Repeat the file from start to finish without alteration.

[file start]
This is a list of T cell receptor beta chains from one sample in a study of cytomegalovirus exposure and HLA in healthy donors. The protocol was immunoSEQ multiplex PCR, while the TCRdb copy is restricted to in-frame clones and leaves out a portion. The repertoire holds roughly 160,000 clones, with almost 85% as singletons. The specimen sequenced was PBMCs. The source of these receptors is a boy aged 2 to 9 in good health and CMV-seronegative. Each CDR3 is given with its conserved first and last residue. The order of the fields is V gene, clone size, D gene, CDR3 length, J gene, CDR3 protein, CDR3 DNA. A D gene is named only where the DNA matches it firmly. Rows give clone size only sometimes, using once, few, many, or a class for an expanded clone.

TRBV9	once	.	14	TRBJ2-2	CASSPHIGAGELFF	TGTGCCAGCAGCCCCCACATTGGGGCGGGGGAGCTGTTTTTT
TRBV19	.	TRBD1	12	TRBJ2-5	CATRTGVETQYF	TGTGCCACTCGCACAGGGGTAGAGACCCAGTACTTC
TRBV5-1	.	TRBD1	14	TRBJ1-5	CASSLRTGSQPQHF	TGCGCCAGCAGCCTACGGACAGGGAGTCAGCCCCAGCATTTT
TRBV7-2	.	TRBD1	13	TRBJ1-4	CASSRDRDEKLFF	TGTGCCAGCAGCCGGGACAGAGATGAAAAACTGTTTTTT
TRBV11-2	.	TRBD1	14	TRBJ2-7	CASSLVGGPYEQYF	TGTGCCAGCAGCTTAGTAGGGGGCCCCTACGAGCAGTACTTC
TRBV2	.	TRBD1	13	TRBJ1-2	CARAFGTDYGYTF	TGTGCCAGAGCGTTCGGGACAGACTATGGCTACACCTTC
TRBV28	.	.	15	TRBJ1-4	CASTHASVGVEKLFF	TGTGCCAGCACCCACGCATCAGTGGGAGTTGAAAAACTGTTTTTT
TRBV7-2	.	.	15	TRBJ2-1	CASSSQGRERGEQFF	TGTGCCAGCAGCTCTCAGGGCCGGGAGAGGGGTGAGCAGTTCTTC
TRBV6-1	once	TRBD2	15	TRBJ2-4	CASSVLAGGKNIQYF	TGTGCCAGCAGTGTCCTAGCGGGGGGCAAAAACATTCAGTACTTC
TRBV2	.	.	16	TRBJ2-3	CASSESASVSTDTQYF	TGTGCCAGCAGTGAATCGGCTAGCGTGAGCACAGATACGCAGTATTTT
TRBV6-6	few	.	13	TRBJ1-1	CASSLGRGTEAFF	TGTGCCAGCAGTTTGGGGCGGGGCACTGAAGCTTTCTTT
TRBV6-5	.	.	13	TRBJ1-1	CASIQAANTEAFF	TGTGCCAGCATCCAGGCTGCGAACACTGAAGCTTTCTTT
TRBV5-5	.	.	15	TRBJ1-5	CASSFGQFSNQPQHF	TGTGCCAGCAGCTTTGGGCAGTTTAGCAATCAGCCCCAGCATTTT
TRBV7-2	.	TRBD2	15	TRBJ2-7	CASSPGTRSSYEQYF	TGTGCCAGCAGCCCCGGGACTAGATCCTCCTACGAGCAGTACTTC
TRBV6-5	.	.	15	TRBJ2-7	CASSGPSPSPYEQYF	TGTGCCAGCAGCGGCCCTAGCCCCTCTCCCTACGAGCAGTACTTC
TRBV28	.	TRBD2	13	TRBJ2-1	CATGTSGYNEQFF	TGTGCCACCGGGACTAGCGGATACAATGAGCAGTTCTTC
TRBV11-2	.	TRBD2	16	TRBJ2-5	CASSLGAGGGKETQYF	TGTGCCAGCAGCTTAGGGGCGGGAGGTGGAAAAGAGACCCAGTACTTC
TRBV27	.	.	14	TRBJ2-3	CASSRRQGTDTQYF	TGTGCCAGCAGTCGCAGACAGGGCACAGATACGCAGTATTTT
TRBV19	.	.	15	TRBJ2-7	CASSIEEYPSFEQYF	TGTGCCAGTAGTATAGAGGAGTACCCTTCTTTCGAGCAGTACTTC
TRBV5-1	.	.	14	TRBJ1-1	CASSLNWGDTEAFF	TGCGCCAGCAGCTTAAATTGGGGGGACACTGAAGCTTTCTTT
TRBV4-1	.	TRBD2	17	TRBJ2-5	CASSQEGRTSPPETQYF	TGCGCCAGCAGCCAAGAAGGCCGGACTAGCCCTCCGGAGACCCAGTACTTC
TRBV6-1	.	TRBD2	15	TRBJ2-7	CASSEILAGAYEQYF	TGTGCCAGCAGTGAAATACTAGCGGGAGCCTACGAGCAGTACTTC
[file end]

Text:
This is a list of T cell receptor beta chains from one sample in a study of cytomegalovirus exposure and HLA in healthy donors. The protocol was immunoSEQ multiplex PCR, while the TCRdb copy is restricted to in-frame clones and leaves out a portion. The repertoire holds roughly 160,000 clones, with almost 85% as singletons. The specimen sequenced was PBMCs. The source of these receptors is a boy aged 2 to 9 in good health and CMV-seronegative. Each CDR3 is given with its conserved first and last residue. The order of the fields is V gene, clone size, D gene, CDR3 length, J gene, CDR3 protein, CDR3 DNA. A D gene is named only where the DNA matches it firmly. Rows give clone size only sometimes, using once, few, many, or a class for an expanded clone.

TRBV9	once	.	14	TRBJ2-2	CASSPHIGAGELFF	TGTGCCAGCAGCCCCCACATTGGGGCGGGGGAGCTGTTTTTT
TRBV19	.	TRBD1	12	TRBJ2-5	CATRTGVETQYF	TGTGCCACTCGCACAGGGGTAGAGACCCAGTACTTC
TRBV5-1	.	TRBD1	14	TRBJ1-5	CASSLRTGSQPQHF	TGCGCCAGCAGCCTACGGACAGGGAGTCAGCCCCAGCATTTT
TRBV7-2	.	TRBD1	13	TRBJ1-4	CASSRDRDEKLFF	TGTGCCAGCAGCCGGGACAGAGATGAAAAACTGTTTTTT
TRBV11-2	.	TRBD1	14	TRBJ2-7	CASSLVGGPYEQYF	TGTGCCAGCAGCTTAGTAGGGGGCCCCTACGAGCAGTACTTC
TRBV2	.	TRBD1	13	TRBJ1-2	CARAFGTDYGYTF	TGTGCCAGAGCGTTCGGGACAGACTATGGCTACACCTTC
TRBV28	.	.	15	TRBJ1-4	CASTHASVGVEKLFF	TGTGCCAGCACCCACGCATCAGTGGGAGTTGAAAAACTGTTTTTT
TRBV7-2	.	.	15	TRBJ2-1	CASSSQGRERGEQFF	TGTGCCAGCAGCTCTCAGGGCCGGGAGAGGGGTGAGCAGTTCTTC
TRBV6-1	once	TRBD2	15	TRBJ2-4	CASSVLAGGKNIQYF	TGTGCCAGCAGTGTCCTAGCGGGGGGCAAAAACATTCAGTACTTC
TRBV2	.	.	16	TRBJ2-3	CASSESASVSTDTQYF	TGTGCCAGCAGTGAATCGGCTAGCGTGAGCACAGATACGCAGTATTTT
TRBV6-6	few	.	13	TRBJ1-1	CASSLGRGTEAFF	TGTGCCAGCAGTTTGGGGCGGGGCACTGAAGCTTTCTTT
TRBV6-5	.	.	13	TRBJ1-1	CASIQAANTEAFF	TGTGCCAGCATCCAGGCTGCGAACACTGAAGCTTTCTTT
TRBV5-5	.	.	15	TRBJ1-5	CASSFGQFSNQPQHF	TGTGCCAGCAGCTTTGGGCAGTTTAGCAATCAGCCCCAGCATTTT
TRBV7-2	.	TRBD2	15	TRBJ2-7	CASSPGTRSSYEQYF	TGTGCCAGCAGCCCCGGGACTAGATCCTCCTACGAGCAGTACTTC
TRBV6-5	.	.	15	TRBJ2-7	CASSGPSPSPYEQYF	TGTGCCAGCAGCGGCCCTAGCCCCTCTCCCTACGAGCAGTACTTC
TRBV28	.	TRBD2	13	TRBJ2-1	CATGTSGYNEQFF	TGTGCCACCGGGACTAGCGGATACAATGAGCAGTTCTTC
TRBV11-2	.	TRBD2	16	TRBJ2-5	CASSLGAGGGKETQYF	TGTGCCAGCAGCTTAGGGGCGGGAGGTGGAAAAGAGACCCAGTACTTC
TRBV27	.	.	14	TRBJ2-3	CASSRRQGTDTQYF	TGTGCCAGCAGTCGCAGACAGGGCACAGATACGCAGTATTTT
TRBV19	.	.	15	TRBJ2-7	CASSIEEYPSFEQYF	TGTGCCAGTAGTATAGAGGAGTACCCTTCTTTCGAGCAGTACTTC
TRBV5-1	.	.	14	TRBJ1-1	CASSLNWGDTEAFF	TGCGCCAGCAGCTTAAATTGGGGGGACACTGAAGCTTTCTTT
TRBV4-1	.	TRBD2	17	TRBJ2-5	CASSQEGRTSPPETQYF	TGCGCCAGCAGCCAAGAAGGCCGGACTAGCCCTCCGGAGACCCAGTACTTC
TRBV6-1	.	TRBD2	15	TRBJ2-7	CASSEILAGAYEQYF	TGTGCCAGCAGTGAAATACTAGCGGGAGCCTACGAGCAGTACTTC